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  1. #1
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    Kness Pain...My 2 Cents

    There have been many discussions on message boards regarding knee pain. Thought I would provide what worked for me.

    Being a member of the human race, a solution to all is difficult (e.g. one size does not fit all).

    A little about me. I am 54 years old and own a recumbent trike, a Catrike Road.

    I experienced knee pain with my DF, Weggie, as well with my Catrike this year.

    I spent exorbitant monies on a SRAM and rotor cranks. on my Catrike. Knee pain still there, but much less.

    Just bought knee savers for $46.00 and pain disappeared. There are three sizes. I bought the 30mm (biggest size) only cause I am 6'4" tall and everything should be bigger to fit? They essentially move your foot/leg further away from the pedal. Details are at www.kneesaver.net/

    Another less expensive solution is increasing your RPMs, a higher number of revolutions. This is often called spinning at a higher rate. The easier exertion on the knee, the better. I use this process.

    There are probably many ideas to solve knee pain as their are riders.

    Recommend you start with the least expensive and move up from there.

    Catrike Road #116.

    "Cats just don't feel safe on a moving bicycle, no matter how much duct tape you use"--Author unknown

  2. #2
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    I have been thinking of trying the knee savers, not needing them, except thinking it would keep my right leg just far enough from the chain as not to get my work clothes greased, I can't imagine any ill affects from having my legs wider apart. thanks for the site.

  3. #3
    Senior Member BlazingPedals's Avatar
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    Is the issue how far apart you feet are, or are you using the extra clearance to the cranks so you can turn your heels in? The knees are just hinges - I can't see how Q factor would affect them unless there's another factor involved.

  4. #4
    Epitome of Mediocrity
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    Yes the knee is just a hinge, but you want that hinge moving in a straight line, not inward. My right foot (with the knee straight) points outward significantly. Using a speedplay or look pedal with some lateral play helps, but sometimes not enough. Lightning also makes these extensions, but they don't have the variety of sizes that Kneesavers offers.
    "God is dead." -signed Friedrich Nietzsche 1890 A.D.
    "Nietzsche is dead." -signed God 1900 A.D.

  5. #5
    Junior Member ageless's Avatar
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    Tread or Q Factor:

    From Sheldon Brown's bicycle glossery:


    The lateral distance between the pedal attachment points on a crankset. For most cyclists, the narrower the tread the better. When we walk, our footprints fall almost in a straight line under the center-of-gravity of our bodies. When we cycle, the "tread" forces our feet to be exerting their force farther apart than they are designed to do. Some theorists blame this for knee and hip problems experienced by some cyclists, but the jury is still out on this.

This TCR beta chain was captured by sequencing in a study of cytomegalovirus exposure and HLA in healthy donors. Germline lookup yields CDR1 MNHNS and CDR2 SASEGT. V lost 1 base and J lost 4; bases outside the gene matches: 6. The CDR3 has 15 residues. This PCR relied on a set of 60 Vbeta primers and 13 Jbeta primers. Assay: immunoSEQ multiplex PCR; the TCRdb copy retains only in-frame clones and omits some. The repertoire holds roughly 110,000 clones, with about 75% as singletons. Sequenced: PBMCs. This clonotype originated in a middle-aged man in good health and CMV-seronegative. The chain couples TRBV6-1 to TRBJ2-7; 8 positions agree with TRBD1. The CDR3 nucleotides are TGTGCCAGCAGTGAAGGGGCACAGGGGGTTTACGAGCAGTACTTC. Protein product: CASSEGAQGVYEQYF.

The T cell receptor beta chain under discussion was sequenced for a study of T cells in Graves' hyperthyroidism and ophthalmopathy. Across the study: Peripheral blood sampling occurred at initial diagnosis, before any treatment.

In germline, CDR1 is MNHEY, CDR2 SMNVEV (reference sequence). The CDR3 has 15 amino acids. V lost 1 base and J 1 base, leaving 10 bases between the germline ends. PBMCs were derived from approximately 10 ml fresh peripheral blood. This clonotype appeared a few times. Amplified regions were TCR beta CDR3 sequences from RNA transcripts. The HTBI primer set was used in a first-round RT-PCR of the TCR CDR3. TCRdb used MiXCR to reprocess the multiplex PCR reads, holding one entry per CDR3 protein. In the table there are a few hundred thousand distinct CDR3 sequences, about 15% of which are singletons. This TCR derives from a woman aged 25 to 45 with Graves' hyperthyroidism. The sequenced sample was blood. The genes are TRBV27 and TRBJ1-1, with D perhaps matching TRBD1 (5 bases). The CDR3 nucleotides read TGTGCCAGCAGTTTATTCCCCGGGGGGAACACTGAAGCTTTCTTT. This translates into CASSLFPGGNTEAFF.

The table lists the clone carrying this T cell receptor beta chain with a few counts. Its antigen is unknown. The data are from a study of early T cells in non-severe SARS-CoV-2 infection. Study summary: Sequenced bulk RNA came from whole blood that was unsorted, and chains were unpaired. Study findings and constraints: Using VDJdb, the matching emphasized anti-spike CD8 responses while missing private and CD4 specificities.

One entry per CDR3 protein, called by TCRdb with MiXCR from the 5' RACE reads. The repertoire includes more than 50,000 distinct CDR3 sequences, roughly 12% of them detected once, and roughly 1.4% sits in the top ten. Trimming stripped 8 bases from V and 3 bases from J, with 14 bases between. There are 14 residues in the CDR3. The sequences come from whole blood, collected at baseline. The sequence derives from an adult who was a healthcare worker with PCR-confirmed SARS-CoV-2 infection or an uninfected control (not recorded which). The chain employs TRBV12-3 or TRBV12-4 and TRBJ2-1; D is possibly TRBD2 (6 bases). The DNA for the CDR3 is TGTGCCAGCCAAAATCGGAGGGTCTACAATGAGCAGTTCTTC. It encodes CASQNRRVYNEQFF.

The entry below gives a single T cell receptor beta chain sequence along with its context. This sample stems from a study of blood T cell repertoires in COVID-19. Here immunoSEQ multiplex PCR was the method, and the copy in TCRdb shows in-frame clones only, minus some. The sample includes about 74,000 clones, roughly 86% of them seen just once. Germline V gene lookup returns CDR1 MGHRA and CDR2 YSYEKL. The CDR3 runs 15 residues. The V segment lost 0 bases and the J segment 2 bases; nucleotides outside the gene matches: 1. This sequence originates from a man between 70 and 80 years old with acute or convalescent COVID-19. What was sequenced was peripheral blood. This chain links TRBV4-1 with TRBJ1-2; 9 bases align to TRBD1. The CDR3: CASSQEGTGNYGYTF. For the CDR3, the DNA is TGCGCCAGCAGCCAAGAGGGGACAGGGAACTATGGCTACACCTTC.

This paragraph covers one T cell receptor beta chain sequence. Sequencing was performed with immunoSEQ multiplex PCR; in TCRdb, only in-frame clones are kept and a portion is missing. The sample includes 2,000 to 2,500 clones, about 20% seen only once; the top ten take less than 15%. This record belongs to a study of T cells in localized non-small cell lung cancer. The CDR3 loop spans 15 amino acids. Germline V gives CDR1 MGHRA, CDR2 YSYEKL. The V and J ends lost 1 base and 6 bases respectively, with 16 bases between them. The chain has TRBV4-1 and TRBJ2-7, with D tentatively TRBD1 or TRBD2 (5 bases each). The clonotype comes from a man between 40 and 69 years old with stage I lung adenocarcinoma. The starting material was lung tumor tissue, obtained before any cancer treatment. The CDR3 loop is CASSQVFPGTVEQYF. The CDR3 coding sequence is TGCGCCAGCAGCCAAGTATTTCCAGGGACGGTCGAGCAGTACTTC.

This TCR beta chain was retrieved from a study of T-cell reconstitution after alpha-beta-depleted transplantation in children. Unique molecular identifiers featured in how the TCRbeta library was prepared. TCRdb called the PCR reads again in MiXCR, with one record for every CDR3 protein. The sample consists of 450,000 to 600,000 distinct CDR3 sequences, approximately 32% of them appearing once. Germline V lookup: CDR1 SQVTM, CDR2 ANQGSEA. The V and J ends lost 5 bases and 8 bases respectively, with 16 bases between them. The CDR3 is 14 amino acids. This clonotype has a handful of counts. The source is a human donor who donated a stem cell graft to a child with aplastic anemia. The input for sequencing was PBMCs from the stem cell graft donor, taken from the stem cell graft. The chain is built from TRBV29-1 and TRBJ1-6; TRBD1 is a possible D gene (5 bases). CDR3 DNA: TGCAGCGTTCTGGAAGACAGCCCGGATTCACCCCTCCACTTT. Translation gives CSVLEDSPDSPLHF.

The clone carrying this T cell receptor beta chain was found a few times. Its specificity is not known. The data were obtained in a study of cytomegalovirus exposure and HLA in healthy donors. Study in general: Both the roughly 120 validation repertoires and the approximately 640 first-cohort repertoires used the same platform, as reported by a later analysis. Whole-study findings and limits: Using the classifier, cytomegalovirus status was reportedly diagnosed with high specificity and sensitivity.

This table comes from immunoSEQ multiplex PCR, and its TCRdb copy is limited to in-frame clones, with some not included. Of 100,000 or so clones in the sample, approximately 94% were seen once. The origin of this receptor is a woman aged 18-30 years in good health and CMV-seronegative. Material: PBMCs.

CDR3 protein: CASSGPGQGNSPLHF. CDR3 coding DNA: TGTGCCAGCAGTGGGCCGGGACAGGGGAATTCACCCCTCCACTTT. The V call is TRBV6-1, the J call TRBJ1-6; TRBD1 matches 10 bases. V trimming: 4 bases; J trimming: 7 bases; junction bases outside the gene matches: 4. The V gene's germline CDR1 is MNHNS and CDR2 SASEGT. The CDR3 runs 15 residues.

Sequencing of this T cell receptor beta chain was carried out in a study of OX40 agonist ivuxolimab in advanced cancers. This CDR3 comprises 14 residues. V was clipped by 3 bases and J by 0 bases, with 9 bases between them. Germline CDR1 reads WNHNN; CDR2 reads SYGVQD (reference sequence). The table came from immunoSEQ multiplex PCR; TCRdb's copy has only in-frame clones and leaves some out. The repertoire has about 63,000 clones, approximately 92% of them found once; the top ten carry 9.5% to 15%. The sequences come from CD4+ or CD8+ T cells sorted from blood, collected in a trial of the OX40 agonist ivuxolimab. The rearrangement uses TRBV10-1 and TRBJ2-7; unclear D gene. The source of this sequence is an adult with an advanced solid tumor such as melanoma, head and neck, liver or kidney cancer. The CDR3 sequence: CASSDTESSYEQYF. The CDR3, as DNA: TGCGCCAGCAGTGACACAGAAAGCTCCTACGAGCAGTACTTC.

A wider "tread" also creates a greater sideways force when pedaling out of the saddle, so the rider must exert more upper-body strength when riding "en danceuse".

    A wider "tread" decreases pedal-ground clearance when the bicycle is banked over into a tight turn.

    ("Tread" in this sense is sometimes referred to as "Q-factor.")
    Sheldon has more on tread at http://www.sheldonbrown.com/cranks.html#tread . which also discusses recent trends towards wider tread due to triple cranksets and wider cassettes.

    For a streamliner or velomobile, a narrow tread is best for the aerodynamics of the nose. In theory this would also apply to any bicycle, certainly narrow is better than wide. See http://www.wisil.recumbents.com/wisi...or/qfactor.htm .

    To widen your tread, it may be cheaper to install a wider BB and/or wider MTB cranks than buy pedal extenders.

  6. #6
    Senior Member BlazingPedals's Avatar
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    OK, that makes more sense. Duplicating your natural foot positioning would make your heels hit the crankarms otherwise. My feet are pretty straight, so nothing like that needed here.

  7. #7
    Approaching Nirvana megaman's Avatar
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    My knees are fine. But my ankles are another story. I used a Nordic Track a few years ago and had to give it up. Since I couldn't turn my feet out at all my ankles swelled up. It took a while for that to go away. So when I used to ride my heel always wanted to hit the crank. When I heard about knee savers I knew I had to have them. Boy what a difference. My feet are much more relaxed and my ankle doesn't hurt anymore. I can crank as fast as I feel like without clipping the crank.
    Yeah, 46 bucks isn't cheap, but if the pain goes away, it's money well spent. If faster cranking will eliminate knee pain, good, but that doesn't work for everyone.
    The other thing about knee savers is, yes, you do have to sometimes watch it on the corners.
    "The difference between genius and stupidity is that genius has its limits."
    -- Albert Einstein

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